The intelligent acquire assets. Common people with ordinary intellect acquire liabilities that they think are assets. This is because different people view financial independence differently. This is evident in some people buying a house early in their lives while some plan a budget that includes earning from their investments and then using the dividends and bonuses to make part payments of their houses. The first one ensures a quick roof on their heads at the cost of a loan or liability; the second one ensures enough earnings to invest and then further savings to live on.
It is okay if your family has been living in rented accommodation for years and buying a house has become imperative for you. The joy of shifting to your abode with your loved ones and securing them under the same roof is inexplicable. However, the burden of a home loan sometimes lessens the happiness of shifting to your place.
Take, for example, another situation wherein buying a house would be just investing in another asset or another way for an investor to park money in real estate. However, is buying a house early in life worth the investment that one makes? To become financially independent is a wish that most people have, but how many know or follow the right way to financial freedom.
Why resist buying a house early in life?
The Western concept of Financially Independent Retire Early (FIRE) has caught on with many people in India, especially, the younger generation that is continually racing against time to grow rich in a short period. However, does buying a house early in life help investors add to their investment portfolios or does it impede their financial goals?
You may have myriad reasons for buying a house early in life, but how do you justify the reason for incurring a debt (aka home loan) early in life? While the current home loan rates may seem attractive, the loan amount will still eat up a major part of your salary that may not be much during the early years of your job. Those inclined to repay their loan early try to maximize their interest and principal outgo with every instalment, thus, leaving very little scope for savings and investments. The decision to opt for a prolonged loan tenure to benefit from low equated monthly instalments (EMIs) translates to more interest outgo in the long run.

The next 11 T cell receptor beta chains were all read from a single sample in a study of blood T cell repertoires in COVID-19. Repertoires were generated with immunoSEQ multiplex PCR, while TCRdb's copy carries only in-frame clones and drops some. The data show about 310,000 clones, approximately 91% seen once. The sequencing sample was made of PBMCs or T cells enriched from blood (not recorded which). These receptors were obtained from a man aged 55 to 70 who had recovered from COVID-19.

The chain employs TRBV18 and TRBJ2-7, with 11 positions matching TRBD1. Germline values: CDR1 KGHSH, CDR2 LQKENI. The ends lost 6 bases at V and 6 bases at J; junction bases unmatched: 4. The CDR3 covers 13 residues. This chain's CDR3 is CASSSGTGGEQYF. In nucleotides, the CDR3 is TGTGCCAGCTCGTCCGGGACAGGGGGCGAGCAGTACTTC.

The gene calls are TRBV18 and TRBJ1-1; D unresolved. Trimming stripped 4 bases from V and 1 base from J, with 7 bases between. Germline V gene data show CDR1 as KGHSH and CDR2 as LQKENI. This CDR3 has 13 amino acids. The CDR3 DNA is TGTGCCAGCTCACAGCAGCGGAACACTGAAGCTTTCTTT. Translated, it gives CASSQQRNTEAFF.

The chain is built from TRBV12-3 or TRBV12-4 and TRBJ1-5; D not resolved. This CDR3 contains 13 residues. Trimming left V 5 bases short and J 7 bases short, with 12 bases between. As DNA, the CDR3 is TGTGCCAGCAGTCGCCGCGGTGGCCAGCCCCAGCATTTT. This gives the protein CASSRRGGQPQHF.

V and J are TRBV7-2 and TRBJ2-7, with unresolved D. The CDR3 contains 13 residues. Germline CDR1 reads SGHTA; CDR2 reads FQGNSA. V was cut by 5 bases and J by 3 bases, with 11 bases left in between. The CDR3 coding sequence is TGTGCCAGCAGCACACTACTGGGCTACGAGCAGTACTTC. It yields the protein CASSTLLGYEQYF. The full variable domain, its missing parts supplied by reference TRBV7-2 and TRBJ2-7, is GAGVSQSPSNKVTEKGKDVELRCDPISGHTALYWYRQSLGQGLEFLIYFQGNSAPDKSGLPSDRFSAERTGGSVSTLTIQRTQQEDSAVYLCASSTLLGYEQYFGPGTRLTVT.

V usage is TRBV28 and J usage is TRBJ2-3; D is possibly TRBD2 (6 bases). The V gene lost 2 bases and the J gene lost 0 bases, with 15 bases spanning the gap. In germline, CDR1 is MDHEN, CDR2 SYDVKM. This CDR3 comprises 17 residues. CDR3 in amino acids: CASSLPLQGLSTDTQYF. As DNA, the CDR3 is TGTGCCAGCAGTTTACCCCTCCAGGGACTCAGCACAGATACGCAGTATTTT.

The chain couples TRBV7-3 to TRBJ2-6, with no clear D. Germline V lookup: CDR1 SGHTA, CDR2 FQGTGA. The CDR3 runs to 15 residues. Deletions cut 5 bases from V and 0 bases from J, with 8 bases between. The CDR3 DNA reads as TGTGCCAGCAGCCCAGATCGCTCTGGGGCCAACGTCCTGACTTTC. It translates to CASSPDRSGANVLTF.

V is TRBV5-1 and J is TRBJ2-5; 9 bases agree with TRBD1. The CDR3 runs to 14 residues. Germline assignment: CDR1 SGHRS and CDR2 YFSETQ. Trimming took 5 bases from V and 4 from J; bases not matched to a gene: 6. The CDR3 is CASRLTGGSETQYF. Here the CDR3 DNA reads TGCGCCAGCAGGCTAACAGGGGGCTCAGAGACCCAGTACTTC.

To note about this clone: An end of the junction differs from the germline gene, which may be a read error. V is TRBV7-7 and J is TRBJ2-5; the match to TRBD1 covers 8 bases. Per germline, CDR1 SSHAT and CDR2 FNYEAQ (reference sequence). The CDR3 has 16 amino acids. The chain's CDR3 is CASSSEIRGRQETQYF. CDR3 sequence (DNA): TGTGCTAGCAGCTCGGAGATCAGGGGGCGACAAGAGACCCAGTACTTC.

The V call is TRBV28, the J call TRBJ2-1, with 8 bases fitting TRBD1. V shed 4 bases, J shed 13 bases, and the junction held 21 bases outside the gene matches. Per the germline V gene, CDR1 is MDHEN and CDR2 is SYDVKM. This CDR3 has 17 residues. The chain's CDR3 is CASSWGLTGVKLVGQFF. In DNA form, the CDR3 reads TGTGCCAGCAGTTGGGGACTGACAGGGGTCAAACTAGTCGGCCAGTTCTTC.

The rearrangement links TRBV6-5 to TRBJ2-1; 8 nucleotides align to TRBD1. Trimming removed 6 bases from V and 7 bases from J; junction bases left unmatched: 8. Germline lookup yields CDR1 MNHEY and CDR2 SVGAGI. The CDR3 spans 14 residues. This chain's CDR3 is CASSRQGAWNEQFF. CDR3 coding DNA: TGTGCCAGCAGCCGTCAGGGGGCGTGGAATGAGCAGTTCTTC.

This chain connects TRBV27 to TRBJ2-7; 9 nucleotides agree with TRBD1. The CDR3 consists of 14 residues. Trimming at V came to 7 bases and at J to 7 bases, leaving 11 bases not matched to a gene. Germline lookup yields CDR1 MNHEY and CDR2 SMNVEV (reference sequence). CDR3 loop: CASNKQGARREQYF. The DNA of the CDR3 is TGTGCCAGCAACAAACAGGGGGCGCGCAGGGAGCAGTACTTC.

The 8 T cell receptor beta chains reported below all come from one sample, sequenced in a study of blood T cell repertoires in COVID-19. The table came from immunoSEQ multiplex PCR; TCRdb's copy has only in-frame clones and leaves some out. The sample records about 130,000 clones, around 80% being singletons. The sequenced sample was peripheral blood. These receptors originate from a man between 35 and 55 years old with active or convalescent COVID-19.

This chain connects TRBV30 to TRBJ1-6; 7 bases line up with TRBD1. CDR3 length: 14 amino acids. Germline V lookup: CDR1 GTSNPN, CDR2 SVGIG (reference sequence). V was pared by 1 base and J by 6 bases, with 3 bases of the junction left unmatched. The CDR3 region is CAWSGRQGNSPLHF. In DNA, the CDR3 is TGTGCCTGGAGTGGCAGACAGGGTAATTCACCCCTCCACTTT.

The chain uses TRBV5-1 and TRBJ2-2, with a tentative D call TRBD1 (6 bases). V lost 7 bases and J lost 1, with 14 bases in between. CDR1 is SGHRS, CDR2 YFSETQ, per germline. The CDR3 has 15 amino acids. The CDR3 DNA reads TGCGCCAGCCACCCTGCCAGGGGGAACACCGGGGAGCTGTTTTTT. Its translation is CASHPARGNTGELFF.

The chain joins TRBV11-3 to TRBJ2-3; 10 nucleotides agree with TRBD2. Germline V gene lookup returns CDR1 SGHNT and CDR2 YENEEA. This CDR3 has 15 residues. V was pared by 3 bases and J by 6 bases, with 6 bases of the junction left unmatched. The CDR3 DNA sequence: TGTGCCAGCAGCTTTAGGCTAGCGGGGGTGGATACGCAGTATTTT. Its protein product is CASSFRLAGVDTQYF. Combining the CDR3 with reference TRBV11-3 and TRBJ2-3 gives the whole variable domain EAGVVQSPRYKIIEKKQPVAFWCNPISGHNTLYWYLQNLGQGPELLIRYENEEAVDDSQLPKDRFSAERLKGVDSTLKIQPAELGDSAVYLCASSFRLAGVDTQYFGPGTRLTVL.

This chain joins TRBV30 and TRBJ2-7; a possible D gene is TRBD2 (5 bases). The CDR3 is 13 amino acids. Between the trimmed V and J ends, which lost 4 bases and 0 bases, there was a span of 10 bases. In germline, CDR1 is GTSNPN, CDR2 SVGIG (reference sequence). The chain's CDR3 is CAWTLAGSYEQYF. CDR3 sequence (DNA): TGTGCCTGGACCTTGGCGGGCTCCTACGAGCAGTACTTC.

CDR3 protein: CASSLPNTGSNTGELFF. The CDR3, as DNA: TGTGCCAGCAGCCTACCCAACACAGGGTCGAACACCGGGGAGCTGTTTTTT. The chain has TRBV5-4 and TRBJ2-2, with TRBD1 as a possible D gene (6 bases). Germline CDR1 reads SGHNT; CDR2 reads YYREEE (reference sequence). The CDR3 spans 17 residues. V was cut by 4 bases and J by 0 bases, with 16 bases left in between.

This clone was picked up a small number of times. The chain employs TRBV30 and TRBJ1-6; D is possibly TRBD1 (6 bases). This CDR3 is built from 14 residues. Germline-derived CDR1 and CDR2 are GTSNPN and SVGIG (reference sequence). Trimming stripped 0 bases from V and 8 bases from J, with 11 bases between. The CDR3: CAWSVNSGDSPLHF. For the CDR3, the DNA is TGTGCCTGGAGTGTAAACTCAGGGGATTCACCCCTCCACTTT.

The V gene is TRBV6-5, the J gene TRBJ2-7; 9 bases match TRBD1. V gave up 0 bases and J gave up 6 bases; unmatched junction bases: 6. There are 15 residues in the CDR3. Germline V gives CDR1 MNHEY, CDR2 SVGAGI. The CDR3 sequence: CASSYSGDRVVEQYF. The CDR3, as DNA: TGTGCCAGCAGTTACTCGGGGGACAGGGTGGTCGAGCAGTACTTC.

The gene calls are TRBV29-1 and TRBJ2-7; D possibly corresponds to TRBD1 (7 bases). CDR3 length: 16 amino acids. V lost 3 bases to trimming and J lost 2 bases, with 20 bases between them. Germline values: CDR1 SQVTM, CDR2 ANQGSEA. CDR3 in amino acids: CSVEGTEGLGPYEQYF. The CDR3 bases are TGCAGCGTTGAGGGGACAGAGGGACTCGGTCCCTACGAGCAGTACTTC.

Owning a house early in life begets respect undoubtedly. However, this decision can destroy one’s dream of being financially secure in the long run. Money attracts money. The compounding effect on investments holds for debt too. Investment is the key to growth; debt takes away the succour that money provides.
Understanding debt to be free from it
Do not relegate “debt” to a four-letter word alone. Understand its repercussions on your finances, if not handled carefully. To understand how debt works, let us understand its effect in monetary terms. This will help you understand how much you stand to lose or gain in the long run.
Example 1: Let us assume that you are 28 years old and have taken a home loan of ₹25 lakh at 6.70 per cent interest.
At this interest rate, the monthly equated monthly instalment that you would have to pay is ₹18,935.
The total interest payable on ₹25 lakh principal would be ₹20,44,367. This means that the total amount payable would be ₹45,44,367.
Example 2: Let us assume that you are 28 years old and decide to invest a part of your income, equal to ₹20,000 every month, in market-linked instruments. We are assuming that you realize the importance of compounding over a period and hence would continue to invest for the next 20 years. Considering the current volatility in the market and the effect of inflation that has forced the market to assume a bearish form frequently, let us assume the returns on our investments to be roughly around 11 per cent.
A monthly investment of ₹20,000 done uninterruptedly for 20 years can earn you returns at an average interest rate of 11 per cent. The amount invested is equal to ₹48,00,000. The estimated returns would be to the tune of ₹1,26,71,461. The total value of your investment would then be equal to ₹1,74,71,461.
The first situation burdens you with a home loan, thus, leaving you with little to save or invest. The second option turns you into a disciplined investor. You save and invest the money to earn returns. With time, you get bonuses and benefit from a rise in income, which you can invest further or use that amount to repay your loan. The second option also helps you to make the down payment of your loan amount.